“As we flew down from Birmingham, the track is all the way down, and then when you get in Tuscaloosa here it's devastating,” Governor Bentley said at an afternoon news conference, with an obliterated commercial strip as a backdrop.
An enormous response operation was under way across the South, with emergency officials working alongside churches, sororities and other volunteer groups. In Alabama, more than 2,000 National Guard troops have been deployed.
Across nine states, more than 1,680 people spent Wednesday in Red Cross shelters, said Attie Poirier, a spokeswoman with the organization. The last time the Red Cross had set up such an elaborate system of shelters was after Hurricane Katrina, a comparison made by even some of those who had known the experience firsthand.
“It reminds me of home so much,” said Eric Hamilton, 40, a former Louisianan, who was sitting on the sidewalk outside the Belk Activity Center, which was being used as a Red Cross shelter in south Tuscaloosa.
Mr. Hamilton lived in a poor area of Tuscaloosa called Alberta City, which residents now describe merely as “gone.” He wiped tears off his cheeks.
“I've never seen so many bodies,” Mr. Hamilton said. “Babies, women. So many bodies.”
Officials at the National Weather Service Storm Prediction Center said they had received 137 tornado reports on Wednesday, with 104 of them coming from Alabama and Mississippi. Over all, there have been 297 confirmed tornadoes this month, breaking a 36-year-old record.
Southerners, who have had to learn the drill all too well this month, watched with dread on Wednesday night as the shape-shifting storm system crept eastward across the weather map. Upon hearing the rumble of a tornado, or even the hysterical barking of a family dog, people crammed into closets, bathtubs and restaurant coolers, clutching their children and family photos.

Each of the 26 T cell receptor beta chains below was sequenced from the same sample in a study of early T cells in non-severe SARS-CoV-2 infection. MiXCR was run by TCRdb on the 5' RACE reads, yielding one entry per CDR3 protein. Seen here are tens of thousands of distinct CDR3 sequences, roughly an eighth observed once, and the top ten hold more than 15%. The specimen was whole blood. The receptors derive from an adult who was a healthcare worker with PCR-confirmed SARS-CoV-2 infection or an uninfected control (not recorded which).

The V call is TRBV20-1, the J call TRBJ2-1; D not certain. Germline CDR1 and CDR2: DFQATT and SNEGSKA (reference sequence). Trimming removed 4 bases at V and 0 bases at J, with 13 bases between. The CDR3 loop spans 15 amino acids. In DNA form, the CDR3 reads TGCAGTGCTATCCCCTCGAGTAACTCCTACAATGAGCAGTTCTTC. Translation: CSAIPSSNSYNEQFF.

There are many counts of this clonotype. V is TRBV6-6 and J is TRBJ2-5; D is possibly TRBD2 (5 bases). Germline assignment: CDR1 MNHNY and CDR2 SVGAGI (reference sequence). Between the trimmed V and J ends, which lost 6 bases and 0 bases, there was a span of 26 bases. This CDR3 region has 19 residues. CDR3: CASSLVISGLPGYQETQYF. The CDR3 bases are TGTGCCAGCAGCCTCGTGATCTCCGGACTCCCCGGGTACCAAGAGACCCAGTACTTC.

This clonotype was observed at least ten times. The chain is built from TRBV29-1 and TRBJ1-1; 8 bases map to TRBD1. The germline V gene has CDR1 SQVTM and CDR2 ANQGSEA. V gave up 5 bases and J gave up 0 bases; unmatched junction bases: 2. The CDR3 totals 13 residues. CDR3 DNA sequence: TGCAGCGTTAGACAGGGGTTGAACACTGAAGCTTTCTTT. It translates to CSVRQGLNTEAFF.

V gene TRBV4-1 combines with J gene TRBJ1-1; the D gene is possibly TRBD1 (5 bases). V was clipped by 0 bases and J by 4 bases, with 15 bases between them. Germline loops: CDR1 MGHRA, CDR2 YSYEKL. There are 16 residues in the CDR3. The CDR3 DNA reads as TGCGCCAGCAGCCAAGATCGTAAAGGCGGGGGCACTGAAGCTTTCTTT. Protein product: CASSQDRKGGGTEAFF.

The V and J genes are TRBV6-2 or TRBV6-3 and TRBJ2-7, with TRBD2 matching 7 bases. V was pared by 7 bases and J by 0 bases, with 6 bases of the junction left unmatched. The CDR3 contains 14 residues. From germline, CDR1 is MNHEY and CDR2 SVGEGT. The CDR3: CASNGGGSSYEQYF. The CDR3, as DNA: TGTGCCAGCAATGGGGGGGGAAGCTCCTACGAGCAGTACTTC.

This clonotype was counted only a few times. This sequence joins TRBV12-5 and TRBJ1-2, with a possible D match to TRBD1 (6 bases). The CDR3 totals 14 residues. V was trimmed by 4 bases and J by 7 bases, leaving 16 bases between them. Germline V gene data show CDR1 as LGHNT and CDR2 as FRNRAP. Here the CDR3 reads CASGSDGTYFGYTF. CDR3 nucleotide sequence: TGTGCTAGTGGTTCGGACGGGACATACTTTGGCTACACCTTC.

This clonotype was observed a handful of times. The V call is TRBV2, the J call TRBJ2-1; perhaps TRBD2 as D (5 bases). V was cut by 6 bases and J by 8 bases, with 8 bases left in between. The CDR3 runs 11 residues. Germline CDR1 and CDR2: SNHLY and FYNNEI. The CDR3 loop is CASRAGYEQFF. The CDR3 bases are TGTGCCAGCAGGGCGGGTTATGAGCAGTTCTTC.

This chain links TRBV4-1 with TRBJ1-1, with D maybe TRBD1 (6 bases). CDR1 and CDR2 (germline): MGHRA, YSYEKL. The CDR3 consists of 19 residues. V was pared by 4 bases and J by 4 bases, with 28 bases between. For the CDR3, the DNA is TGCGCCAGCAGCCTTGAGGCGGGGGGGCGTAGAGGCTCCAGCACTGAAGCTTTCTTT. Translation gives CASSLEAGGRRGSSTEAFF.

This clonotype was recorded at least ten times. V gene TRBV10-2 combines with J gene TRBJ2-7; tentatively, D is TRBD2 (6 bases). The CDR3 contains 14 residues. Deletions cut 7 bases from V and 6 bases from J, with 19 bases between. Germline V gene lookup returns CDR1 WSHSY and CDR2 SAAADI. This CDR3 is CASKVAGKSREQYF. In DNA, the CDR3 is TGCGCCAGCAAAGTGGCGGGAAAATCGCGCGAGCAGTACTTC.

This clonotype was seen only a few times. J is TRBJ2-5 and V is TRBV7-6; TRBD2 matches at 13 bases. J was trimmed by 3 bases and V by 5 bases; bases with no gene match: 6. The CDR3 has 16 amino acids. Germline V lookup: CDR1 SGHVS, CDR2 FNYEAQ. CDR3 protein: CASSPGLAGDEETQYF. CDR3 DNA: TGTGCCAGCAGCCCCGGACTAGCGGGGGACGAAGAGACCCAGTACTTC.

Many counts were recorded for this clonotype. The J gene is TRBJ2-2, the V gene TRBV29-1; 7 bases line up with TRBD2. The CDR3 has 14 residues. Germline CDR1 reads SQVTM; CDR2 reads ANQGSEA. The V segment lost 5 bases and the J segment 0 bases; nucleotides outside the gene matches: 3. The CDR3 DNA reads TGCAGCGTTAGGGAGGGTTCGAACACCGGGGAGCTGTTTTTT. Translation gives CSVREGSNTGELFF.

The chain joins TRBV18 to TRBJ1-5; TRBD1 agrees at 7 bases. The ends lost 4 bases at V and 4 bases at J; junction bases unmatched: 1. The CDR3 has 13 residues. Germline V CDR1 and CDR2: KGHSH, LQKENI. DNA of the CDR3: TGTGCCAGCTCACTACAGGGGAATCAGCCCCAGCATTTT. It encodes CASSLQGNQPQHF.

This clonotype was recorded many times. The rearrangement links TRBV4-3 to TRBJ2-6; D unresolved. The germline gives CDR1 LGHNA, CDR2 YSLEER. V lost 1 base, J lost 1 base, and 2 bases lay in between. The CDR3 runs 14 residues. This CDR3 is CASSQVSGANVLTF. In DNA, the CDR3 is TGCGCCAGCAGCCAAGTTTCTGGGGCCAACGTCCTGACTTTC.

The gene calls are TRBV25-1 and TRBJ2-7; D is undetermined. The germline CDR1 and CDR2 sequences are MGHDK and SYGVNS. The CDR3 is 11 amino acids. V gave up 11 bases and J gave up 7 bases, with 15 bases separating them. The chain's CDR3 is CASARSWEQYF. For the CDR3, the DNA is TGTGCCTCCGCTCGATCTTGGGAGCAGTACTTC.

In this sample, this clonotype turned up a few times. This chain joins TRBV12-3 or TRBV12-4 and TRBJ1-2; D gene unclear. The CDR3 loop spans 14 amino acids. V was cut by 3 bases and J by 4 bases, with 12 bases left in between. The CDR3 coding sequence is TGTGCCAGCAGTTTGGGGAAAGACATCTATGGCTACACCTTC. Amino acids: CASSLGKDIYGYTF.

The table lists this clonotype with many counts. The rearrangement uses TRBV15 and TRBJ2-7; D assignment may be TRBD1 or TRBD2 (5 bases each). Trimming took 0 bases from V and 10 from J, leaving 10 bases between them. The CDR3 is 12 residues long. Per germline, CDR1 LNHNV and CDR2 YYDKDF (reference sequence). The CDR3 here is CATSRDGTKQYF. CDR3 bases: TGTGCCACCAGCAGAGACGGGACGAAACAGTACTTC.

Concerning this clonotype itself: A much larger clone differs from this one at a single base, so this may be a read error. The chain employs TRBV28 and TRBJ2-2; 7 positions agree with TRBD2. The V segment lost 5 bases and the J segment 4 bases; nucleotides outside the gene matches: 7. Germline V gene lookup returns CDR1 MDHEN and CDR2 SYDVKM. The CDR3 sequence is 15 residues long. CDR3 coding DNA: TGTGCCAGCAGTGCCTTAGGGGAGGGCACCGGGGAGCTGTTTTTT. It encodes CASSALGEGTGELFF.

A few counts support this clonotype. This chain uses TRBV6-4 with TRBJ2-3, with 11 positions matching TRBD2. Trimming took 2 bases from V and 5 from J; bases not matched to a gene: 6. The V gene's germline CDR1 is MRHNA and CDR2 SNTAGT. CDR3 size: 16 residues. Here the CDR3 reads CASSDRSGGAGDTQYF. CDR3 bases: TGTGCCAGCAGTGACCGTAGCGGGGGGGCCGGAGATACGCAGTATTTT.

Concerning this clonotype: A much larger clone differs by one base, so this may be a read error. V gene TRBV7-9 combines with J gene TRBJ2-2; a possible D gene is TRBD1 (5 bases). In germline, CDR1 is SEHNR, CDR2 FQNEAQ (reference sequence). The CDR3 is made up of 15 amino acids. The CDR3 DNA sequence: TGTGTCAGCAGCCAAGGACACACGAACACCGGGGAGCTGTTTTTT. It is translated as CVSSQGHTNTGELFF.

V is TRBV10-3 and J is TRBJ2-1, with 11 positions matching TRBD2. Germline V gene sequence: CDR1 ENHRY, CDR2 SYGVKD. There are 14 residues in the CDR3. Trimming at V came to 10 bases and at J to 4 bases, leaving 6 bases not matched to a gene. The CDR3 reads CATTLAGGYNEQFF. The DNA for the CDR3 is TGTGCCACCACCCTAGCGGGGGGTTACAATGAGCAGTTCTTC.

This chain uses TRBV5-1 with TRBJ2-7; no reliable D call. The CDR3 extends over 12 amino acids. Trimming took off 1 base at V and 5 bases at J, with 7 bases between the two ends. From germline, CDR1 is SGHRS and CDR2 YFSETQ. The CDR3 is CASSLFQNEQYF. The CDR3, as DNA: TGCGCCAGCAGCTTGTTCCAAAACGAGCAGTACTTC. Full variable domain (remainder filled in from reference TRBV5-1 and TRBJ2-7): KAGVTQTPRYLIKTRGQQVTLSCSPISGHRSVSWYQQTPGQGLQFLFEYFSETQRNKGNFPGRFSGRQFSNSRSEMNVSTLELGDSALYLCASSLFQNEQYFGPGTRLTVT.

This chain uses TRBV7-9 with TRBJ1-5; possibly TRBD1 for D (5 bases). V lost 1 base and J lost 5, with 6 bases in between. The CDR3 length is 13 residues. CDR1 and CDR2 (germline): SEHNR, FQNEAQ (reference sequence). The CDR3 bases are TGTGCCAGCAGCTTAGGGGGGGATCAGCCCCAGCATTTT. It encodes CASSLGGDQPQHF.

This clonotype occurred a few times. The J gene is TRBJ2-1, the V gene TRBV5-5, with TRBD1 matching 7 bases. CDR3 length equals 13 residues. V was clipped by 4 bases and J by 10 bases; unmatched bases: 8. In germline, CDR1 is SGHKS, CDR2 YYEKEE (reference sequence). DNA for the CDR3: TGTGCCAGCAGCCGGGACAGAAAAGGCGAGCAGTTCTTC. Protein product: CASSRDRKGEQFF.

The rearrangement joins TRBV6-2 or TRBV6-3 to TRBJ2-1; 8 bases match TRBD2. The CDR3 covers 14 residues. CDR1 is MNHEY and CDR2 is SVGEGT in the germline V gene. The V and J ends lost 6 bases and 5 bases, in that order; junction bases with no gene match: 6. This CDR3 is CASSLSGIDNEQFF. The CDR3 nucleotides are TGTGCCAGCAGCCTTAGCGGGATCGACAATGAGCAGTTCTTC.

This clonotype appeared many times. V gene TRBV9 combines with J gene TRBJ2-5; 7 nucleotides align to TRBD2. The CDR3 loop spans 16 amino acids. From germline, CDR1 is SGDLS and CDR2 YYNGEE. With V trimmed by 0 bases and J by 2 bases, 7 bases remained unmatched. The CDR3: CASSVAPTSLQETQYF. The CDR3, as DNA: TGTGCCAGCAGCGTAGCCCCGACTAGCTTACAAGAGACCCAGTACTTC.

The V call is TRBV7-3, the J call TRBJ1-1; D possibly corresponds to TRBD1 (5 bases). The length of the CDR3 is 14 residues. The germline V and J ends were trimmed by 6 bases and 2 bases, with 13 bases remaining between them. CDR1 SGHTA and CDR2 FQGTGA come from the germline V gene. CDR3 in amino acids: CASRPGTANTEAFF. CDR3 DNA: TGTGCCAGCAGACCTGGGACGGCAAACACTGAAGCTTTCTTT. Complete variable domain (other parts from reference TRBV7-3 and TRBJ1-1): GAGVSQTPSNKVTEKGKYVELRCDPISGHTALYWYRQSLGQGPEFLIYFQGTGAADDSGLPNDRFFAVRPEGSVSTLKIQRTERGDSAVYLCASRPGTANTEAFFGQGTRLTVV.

Many of the lucky survivors found a completely different world when they opened their closet doors.
“We heard crashing,” said Steve Sikes, 48, who lives in a middle-class Tuscaloosa neighborhood called the Downs. “Then dirt and pine needles came under the door. We smelled pine.
“When you smell pine,” he said, gesturing, by way of a conclusion, toward a wooden wreck behind him, so mangled that it was hard to tell where tree ended and house began.
Some opened the closet to the open sky, where their roof had been, some yelled until other family members pulled the shelves and walls off them. Others never got out.
Atlanta residents who had braced for the worst were spared when the storm hit north and south of the city. Across Georgia, many schools in rural areas sustained so much damage they will close for the rest of the year.
In Mississippi, the carnage was worst in the piney hill country in the northeastern part of the state. Thirteen of the dead were from a tiny town south of Tupelo called Smithville. Most of the buildings in Smithville, which has a population of less than 800, were gone.